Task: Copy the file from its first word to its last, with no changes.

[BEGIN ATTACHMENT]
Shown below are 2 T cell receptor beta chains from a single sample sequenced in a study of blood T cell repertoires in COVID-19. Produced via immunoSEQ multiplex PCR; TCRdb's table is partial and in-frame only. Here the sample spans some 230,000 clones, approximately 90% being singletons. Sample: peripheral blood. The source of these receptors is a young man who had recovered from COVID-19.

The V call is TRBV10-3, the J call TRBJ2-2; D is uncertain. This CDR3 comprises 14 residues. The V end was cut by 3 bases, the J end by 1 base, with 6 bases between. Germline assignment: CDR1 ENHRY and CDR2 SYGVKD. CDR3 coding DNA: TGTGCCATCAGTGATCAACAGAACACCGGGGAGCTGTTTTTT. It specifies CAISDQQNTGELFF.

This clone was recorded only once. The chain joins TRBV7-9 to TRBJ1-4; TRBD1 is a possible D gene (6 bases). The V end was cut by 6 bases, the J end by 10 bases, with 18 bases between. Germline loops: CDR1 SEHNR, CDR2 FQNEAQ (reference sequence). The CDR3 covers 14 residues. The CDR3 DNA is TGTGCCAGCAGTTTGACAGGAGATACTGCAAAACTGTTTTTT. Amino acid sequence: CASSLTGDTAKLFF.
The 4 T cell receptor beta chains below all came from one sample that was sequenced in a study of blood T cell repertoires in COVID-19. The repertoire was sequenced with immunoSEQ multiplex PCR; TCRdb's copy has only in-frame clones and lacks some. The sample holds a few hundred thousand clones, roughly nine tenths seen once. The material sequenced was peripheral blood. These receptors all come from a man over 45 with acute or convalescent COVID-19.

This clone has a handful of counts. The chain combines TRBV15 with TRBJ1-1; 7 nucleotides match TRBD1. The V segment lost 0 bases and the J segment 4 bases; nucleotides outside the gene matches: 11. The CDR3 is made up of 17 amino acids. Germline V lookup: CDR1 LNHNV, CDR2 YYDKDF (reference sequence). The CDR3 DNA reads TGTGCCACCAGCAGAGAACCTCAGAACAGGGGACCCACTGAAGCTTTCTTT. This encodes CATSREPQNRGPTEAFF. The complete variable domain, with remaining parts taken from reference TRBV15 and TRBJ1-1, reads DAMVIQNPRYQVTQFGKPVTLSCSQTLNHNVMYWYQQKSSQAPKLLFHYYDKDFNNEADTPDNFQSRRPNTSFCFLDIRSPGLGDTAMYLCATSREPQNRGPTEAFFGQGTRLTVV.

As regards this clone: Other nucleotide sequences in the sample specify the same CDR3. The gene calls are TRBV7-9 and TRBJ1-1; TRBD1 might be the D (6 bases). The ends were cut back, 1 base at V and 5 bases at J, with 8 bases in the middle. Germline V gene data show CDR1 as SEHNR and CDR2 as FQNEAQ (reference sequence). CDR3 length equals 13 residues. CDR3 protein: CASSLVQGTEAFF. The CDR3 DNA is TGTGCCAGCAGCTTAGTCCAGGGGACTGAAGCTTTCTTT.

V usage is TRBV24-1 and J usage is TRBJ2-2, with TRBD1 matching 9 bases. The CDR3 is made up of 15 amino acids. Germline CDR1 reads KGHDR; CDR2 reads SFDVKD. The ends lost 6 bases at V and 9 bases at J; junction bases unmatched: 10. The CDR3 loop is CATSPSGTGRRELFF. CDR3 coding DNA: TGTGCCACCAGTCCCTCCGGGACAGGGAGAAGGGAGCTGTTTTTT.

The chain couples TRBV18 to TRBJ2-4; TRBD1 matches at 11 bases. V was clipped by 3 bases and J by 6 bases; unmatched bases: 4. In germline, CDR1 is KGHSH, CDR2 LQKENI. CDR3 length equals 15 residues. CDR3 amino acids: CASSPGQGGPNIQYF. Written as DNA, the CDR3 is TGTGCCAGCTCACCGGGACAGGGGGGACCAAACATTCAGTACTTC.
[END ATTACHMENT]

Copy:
Shown below are 2 T cell receptor beta chains from a single sample sequenced in a study of blood T cell repertoires in COVID-19. Produced via immunoSEQ multiplex PCR; TCRdb's table is partial and in-frame only. Here the sample spans some 230,000 clones, approximately 90% being singletons. Sample: peripheral blood. The source of these receptors is a young man who had recovered from COVID-19.

The V call is TRBV10-3, the J call TRBJ2-2; D is uncertain. This CDR3 comprises 14 residues. The V end was cut by 3 bases, the J end by 1 base, with 6 bases between. Germline assignment: CDR1 ENHRY and CDR2 SYGVKD. CDR3 coding DNA: TGTGCCATCAGTGATCAACAGAACACCGGGGAGCTGTTTTTT. It specifies CAISDQQNTGELFF.

This clone was recorded only once. The chain joins TRBV7-9 to TRBJ1-4; TRBD1 is a possible D gene (6 bases). The V end was cut by 6 bases, the J end by 10 bases, with 18 bases between. Germline loops: CDR1 SEHNR, CDR2 FQNEAQ (reference sequence). The CDR3 covers 14 residues. The CDR3 DNA is TGTGCCAGCAGTTTGACAGGAGATACTGCAAAACTGTTTTTT. Amino acid sequence: CASSLTGDTAKLFF.
The 4 T cell receptor beta chains below all came from one sample that was sequenced in a study of blood T cell repertoires in COVID-19. The repertoire was sequenced with immunoSEQ multiplex PCR; TCRdb's copy has only in-frame clones and lacks some. The sample holds a few hundred thousand clones, roughly nine tenths seen once. The material sequenced was peripheral blood. These receptors all come from a man over 45 with acute or convalescent COVID-19.

This clone has a handful of counts. The chain combines TRBV15 with TRBJ1-1; 7 nucleotides match TRBD1. The V segment lost 0 bases and the J segment 4 bases; nucleotides outside the gene matches: 11. The CDR3 is made up of 17 amino acids. Germline V lookup: CDR1 LNHNV, CDR2 YYDKDF (reference sequence). The CDR3 DNA reads TGTGCCACCAGCAGAGAACCTCAGAACAGGGGACCCACTGAAGCTTTCTTT. This encodes CATSREPQNRGPTEAFF. The complete variable domain, with remaining parts taken from reference TRBV15 and TRBJ1-1, reads DAMVIQNPRYQVTQFGKPVTLSCSQTLNHNVMYWYQQKSSQAPKLLFHYYDKDFNNEADTPDNFQSRRPNTSFCFLDIRSPGLGDTAMYLCATSREPQNRGPTEAFFGQGTRLTVV.

As regards this clone: Other nucleotide sequences in the sample specify the same CDR3. The gene calls are TRBV7-9 and TRBJ1-1; TRBD1 might be the D (6 bases). The ends were cut back, 1 base at V and 5 bases at J, with 8 bases in the middle. Germline V gene data show CDR1 as SEHNR and CDR2 as FQNEAQ (reference sequence). CDR3 length equals 13 residues. CDR3 protein: CASSLVQGTEAFF. The CDR3 DNA is TGTGCCAGCAGCTTAGTCCAGGGGACTGAAGCTTTCTTT.

V usage is TRBV24-1 and J usage is TRBJ2-2, with TRBD1 matching 9 bases. The CDR3 is made up of 15 amino acids. Germline CDR1 reads KGHDR; CDR2 reads SFDVKD. The ends lost 6 bases at V and 9 bases at J; junction bases unmatched: 10. The CDR3 loop is CATSPSGTGRRELFF. CDR3 coding DNA: TGTGCCACCAGTCCCTCCGGGACAGGGAGAAGGGAGCTGTTTTTT.

The chain couples TRBV18 to TRBJ2-4; TRBD1 matches at 11 bases. V was clipped by 3 bases and J by 6 bases; unmatched bases: 4. In germline, CDR1 is KGHSH, CDR2 LQKENI. CDR3 length equals 15 residues. CDR3 amino acids: CASSPGQGGPNIQYF. Written as DNA, the CDR3 is TGTGCCAGCTCACCGGGACAGGGGGGACCAAACATTCAGTACTTC.